The construction of the basement ceiling requires various types of formwork. The upright formwork towers are topped with horizontal formwork units, similar to how you would place a table top on a set of legs. These kinds of formwork units are constantly arriving at the site, as the size of the area that needs to be covered is approximately 1,700 square metres.

Here the formwork panels delivered by truck are being installed for the casting of the loading area ceiling. The concrete will be cast on top of the yellow panels, which will keep it in place while it’s still wet. Once the concrete has dried and the ceiling can hold its own weight, the panels will be removed. The holes visible in the walls of the loading area are intended to accommodate various building services.

Concreting of vertical structures complete

Concreting is proceeding well at the construction site, as all the vertical structures of the basement, meaning the exterior walls, partition walls, pillars and lift shafts, have already been completed.

At the northern end of the construction site, a sizeable portion of the basement ceiling, covering an area of approximately 800 square metres, has also already been cast. The ceiling will also serve as the floor of the library building’s cinema. The spaces below will house technical facilities as well as facilities related to the library’s restaurant, such as freezers and cold storage rooms, as well as storage and office spaces. These facilities are needed as the library is set to include a high-quality restaurant. The restaurant’s employees will have direct access to the cold and dry storage rooms in the basement via a dedicated lift.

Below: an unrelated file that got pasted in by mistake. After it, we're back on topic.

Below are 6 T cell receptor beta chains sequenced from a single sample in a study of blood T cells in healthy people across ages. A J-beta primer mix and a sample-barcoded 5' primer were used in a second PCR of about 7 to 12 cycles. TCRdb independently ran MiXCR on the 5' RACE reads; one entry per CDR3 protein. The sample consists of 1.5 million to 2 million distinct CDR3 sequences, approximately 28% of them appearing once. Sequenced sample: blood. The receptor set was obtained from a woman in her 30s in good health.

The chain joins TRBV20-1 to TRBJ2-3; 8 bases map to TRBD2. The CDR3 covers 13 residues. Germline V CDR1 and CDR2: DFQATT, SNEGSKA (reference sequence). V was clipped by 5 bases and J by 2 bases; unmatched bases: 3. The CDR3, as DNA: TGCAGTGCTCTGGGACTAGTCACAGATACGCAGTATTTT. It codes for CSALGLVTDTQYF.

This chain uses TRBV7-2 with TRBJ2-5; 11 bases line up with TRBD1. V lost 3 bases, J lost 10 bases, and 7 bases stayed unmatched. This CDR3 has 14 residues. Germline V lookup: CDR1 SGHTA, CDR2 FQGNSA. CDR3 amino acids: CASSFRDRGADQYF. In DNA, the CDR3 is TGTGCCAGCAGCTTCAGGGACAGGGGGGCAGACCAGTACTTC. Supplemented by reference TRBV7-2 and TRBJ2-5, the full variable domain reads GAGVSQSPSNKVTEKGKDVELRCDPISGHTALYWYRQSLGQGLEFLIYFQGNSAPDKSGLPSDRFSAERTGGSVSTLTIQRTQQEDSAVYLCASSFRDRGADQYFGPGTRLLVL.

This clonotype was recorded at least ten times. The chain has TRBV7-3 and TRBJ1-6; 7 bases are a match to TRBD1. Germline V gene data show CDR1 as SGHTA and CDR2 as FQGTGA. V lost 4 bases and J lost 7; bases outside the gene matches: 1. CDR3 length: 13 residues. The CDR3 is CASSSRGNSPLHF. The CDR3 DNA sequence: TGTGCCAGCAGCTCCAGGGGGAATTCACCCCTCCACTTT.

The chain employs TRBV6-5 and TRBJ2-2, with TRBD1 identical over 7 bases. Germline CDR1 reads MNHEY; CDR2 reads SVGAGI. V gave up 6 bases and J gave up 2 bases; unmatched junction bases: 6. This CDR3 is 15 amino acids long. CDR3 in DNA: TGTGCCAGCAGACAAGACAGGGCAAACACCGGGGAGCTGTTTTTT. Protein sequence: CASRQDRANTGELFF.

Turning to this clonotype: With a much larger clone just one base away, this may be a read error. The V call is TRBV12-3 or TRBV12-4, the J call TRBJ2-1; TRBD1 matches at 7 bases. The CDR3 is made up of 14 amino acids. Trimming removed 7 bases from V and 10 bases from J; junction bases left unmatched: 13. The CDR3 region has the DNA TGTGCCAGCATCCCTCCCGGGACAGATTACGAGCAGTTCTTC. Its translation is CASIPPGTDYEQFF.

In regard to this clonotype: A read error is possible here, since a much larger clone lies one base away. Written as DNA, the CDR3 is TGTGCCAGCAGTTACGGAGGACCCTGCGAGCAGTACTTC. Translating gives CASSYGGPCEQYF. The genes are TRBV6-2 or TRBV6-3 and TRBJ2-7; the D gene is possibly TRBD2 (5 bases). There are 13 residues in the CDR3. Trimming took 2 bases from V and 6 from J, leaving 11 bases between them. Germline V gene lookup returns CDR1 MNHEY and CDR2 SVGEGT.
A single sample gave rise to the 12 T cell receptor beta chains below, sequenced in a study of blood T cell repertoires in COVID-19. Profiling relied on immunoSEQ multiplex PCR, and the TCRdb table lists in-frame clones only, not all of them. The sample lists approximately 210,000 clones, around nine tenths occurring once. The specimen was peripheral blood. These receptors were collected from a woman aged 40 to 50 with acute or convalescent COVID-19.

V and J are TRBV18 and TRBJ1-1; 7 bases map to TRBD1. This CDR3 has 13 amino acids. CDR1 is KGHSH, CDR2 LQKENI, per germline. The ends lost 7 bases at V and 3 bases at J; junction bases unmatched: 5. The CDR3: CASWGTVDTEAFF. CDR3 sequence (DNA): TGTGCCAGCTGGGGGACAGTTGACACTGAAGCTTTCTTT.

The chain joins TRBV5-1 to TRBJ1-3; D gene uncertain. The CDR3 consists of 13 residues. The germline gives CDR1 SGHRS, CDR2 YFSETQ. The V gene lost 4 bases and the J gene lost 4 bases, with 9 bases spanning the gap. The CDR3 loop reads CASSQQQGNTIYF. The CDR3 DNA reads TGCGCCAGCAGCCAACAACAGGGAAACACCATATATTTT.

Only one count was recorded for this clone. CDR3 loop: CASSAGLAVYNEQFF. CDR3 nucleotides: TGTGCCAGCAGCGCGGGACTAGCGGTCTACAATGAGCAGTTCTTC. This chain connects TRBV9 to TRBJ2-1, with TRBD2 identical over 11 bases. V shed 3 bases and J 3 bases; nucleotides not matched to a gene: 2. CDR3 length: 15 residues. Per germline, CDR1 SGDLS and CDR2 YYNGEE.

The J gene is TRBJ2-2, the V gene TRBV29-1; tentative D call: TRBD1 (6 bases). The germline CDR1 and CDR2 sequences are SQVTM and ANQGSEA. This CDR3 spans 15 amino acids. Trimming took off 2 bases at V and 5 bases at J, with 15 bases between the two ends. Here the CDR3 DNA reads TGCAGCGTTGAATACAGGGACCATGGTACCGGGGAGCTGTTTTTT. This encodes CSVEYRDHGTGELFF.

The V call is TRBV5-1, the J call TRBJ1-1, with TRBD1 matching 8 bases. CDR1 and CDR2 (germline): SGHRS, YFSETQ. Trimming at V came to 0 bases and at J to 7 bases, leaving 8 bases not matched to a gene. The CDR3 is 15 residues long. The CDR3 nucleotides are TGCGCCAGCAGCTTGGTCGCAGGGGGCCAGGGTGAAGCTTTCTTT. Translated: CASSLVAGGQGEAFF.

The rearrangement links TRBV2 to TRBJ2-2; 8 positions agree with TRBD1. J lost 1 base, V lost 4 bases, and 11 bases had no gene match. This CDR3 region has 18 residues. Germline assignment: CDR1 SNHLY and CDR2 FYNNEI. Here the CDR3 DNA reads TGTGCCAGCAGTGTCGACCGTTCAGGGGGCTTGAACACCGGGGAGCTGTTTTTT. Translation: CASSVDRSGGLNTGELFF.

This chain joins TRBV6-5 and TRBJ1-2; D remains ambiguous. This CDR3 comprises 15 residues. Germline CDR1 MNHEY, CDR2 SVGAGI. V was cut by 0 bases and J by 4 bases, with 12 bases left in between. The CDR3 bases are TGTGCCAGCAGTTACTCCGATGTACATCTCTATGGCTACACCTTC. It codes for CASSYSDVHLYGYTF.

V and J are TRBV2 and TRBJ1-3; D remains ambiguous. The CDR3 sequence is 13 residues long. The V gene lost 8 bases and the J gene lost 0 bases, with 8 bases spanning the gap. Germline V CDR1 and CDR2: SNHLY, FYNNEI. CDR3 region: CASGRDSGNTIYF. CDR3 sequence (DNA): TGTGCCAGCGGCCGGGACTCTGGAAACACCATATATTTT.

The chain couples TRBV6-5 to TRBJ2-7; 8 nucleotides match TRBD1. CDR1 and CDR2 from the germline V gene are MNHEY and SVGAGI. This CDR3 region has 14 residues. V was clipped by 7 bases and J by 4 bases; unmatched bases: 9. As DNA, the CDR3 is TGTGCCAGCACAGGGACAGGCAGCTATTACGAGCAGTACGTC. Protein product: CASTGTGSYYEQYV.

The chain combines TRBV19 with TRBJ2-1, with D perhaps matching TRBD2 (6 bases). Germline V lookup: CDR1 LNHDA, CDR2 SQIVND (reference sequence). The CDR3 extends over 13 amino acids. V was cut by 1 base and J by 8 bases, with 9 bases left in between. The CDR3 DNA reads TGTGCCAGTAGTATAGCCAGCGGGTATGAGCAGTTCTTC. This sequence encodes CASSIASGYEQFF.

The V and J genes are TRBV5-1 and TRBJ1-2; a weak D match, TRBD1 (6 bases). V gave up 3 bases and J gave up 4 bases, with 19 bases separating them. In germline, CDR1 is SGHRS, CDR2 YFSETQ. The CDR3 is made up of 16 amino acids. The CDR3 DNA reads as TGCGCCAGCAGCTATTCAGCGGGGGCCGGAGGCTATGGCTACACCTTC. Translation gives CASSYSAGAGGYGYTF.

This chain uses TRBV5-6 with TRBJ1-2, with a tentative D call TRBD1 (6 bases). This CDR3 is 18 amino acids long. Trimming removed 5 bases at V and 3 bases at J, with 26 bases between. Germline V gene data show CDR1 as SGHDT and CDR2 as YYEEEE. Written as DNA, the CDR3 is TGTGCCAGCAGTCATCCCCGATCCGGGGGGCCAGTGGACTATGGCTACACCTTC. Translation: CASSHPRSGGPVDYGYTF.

The library building will be exposed to considerable structural loads, which has been taken into account in the casting of the building’s lift shafts. The lift shafts need to especially strong, because of which they were cast from high-strength concrete, which has a compressive strength of 7,000 tonnes per square metre. This lift shaft, which was cast in late August, required nearly 80 cubic metres of concrete.

The southern end of the library does not have a basement. Here work is underway on the floor level of the library’s ground floor. The insulating boards shown above may look like they’re made of stone, but they are actually made of insulating material that will be covered with concrete. On the right workers are preparing tension wires for concrete casting.

The very southern tip of the construction site houses a stairwell constructed in anticipation of the planned city centre tunnel. If constructed, the tunnel will go under the library at Sanomatalo. The stairwell is intended to serve as an emergency exit in case of accidents inside the tunnel. As you can see from the photo above, the walls of the stairwell are already in place. The metal shafts jutting out of the walls are rock anchors, which provide added support for the structure. The photo is actually quite historic, as the Parliament House can still be seen in the background, covered with a printed wrap due to renovations. Once the library rises higher, the Parliament House will no longer be visible behind the construction site from the Töölönlahdenkatu side.